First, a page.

Category: Game shows.
$2,000 clue: These three contestants are competing for a $1 million grand prize and the right to be called the greatest Jeopardy player of all time.
Answer: Who are Ken Jennings, Brad Rutter and James Holzhauer?
Yes, these three brainiacs are battling in a prime time special that started Tuesday and could stretch for several days. One player must win at least three games to claim the million bucks. The other two go home with $250,000 each.
No less than Alex Trebek himself said Jennings, Rutter and Holzhauer "are already the greatest (Jeopardy players), but who is the best of the best?"
In case you forgot, Jennings holds the record for the longest Jeopardy winning streak with 74 games, winning $3,370,700. Rutter won $4,688,436, the most in TV game show history. In just 32 games, Holzhauer won $2,712,216 and holds the top 15 single-game winning records, many above $100,000.
I love watching Jeopardy. There are nights when I might not get any correct answers (in the form of a question). But it's still fun to try. And on those nights when I know some answers, well, I feel like King Cranium.
I'd love to be a contestant, but it's too late. No guts, no glory. Now, I'm lucky to remember what I walked in the next room to get. But I did work with two Jeopardy contestants at a newspaper in Cincinnati. One was leading going into Final Jeopardy but missed and finished last. I forgot how the other guy finished.
Of course, it all comes down to which categories you get.
The ten most common categories on Jeopardy are: 1. Before & After; 2. Science; 3. Literature; 4. American History; 5. Potpourri; 6. World History; 7. Word Origins; 8. Colleges & Universities; 9. History; and 10. Sports.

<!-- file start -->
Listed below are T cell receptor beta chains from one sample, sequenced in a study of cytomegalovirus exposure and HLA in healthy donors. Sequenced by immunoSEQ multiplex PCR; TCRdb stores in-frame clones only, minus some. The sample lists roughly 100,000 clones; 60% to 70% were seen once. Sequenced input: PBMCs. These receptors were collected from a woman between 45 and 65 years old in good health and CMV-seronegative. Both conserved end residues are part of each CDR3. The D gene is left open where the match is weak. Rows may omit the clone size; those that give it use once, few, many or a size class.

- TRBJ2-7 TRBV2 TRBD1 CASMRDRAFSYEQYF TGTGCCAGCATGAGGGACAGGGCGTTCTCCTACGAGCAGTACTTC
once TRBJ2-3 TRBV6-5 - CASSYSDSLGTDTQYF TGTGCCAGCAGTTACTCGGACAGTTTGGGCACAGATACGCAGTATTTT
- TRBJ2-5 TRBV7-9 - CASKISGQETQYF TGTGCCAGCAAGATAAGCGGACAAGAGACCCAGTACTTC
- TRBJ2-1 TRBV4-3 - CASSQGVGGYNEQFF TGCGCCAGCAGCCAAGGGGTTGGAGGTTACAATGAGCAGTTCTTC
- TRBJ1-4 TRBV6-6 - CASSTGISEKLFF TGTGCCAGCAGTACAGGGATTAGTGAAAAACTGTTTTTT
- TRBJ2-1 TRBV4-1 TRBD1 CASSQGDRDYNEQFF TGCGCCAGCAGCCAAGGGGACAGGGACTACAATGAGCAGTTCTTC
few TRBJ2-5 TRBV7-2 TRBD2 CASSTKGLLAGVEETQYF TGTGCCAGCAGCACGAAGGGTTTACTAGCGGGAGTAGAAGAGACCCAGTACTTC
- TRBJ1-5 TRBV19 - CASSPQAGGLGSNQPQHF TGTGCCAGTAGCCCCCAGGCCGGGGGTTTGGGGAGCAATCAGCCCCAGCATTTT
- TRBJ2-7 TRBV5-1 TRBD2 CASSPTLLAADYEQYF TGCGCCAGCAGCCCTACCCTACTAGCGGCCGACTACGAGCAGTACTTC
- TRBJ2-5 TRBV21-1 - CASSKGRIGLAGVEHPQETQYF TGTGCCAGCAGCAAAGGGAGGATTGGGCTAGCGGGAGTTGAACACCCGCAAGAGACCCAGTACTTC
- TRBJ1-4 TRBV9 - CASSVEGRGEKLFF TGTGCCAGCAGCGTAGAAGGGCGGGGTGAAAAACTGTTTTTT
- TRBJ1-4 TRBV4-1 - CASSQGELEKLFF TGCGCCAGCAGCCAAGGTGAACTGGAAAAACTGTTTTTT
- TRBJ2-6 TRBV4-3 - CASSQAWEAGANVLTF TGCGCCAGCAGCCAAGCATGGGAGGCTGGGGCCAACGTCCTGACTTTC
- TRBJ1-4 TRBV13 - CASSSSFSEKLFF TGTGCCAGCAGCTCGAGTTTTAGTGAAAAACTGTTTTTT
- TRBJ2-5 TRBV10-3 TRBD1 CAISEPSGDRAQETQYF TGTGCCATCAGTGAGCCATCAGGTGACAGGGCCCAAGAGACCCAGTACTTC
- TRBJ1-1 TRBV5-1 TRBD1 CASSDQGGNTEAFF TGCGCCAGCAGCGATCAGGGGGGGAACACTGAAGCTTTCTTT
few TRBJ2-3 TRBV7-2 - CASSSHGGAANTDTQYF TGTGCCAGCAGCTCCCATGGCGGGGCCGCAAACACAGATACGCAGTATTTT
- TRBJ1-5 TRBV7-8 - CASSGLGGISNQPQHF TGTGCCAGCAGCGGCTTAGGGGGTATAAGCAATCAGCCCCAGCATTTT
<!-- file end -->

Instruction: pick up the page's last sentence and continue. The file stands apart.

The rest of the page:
If I get Before & After, Science or World History, I'm a dead man walking. Is it just me, or do they have the same Shakespeare questions about once a month?
If I luck out and get Sports, Colleges & Universities or American History, I've got a chance. My favorite categories are Newspapers & Magazines, as well as American Cities, but those don't seem to pop up as much.
Another thing I notice a lot is that many of the best Jeopardy contestants (James Holzhauer being the exception because his real job is a professional sports bettor) are clueless when it comes to sports.
I was watching one time when the category was Talkin' Football. Not once did a single contestant attempt to answer any of the five clues.
Sample clue: Coach Tom Landry perfected the shotgun formation with this NFL team in Texas.
Answer: Who are the Dallas Cowboys?
Or they didn't know that Mean Joe Green, he of the Coke commercial in which he pitched his jersey to a kid, played for the Pittsburgh Steelers.
C'mon. That's sad.
And those Final Jeopardy questions. The music (the Final Jeopardy song is named "Think") playing as the 30 seconds tick down. Oh, the pressure.
Try this one:
Clue: In 1937 his sister said he had hats of every description which he would use as a foundation of his next book.
Answer: Who is Dr. Seuss?
While it's no Family Feud game show where hilarity reigns, Jeopardy can have its humorous moments.
Clue: This term for a long-handled gardening tool can also mean an immoral pleasure seeker.
One contestant rang in: What is a hoe?
Correct answer: What is a rake.
Trebek continues to be the Jeopardy ringmaster in his 36th season even as he battles stage 4 pancreatic cancer.
In his usual banter with the contestants after the first commercial break, Trebek was told by one that he planned to be married in Montenegro.
Trebek: Why Montenegro?
Contestant: Two reasons. My fiancee's last name is Montenegro and a friend told me about a beautiful chapel on a man-made island.
Trebek: It's a good thing your fiancee's last name is not Antarctica.
So, who'll be the best-ever Jeopardy player? Jennings, Rutter or Holzhauer? All three are amazing. How do they remember all that stuff?
I'm surprised the ABC TV hype machine has not come up with some kind of nickname for this threesome.
One thing they won't be calling them is the Three Stooges.
— Rick Millians, a 1970 Baldwin High graduate, was an award-winning sports editor at newspapers in Georgia, Ohio and South Carolina before retiring to Milledgeville. He can be reached at firstname.lastname@example.org.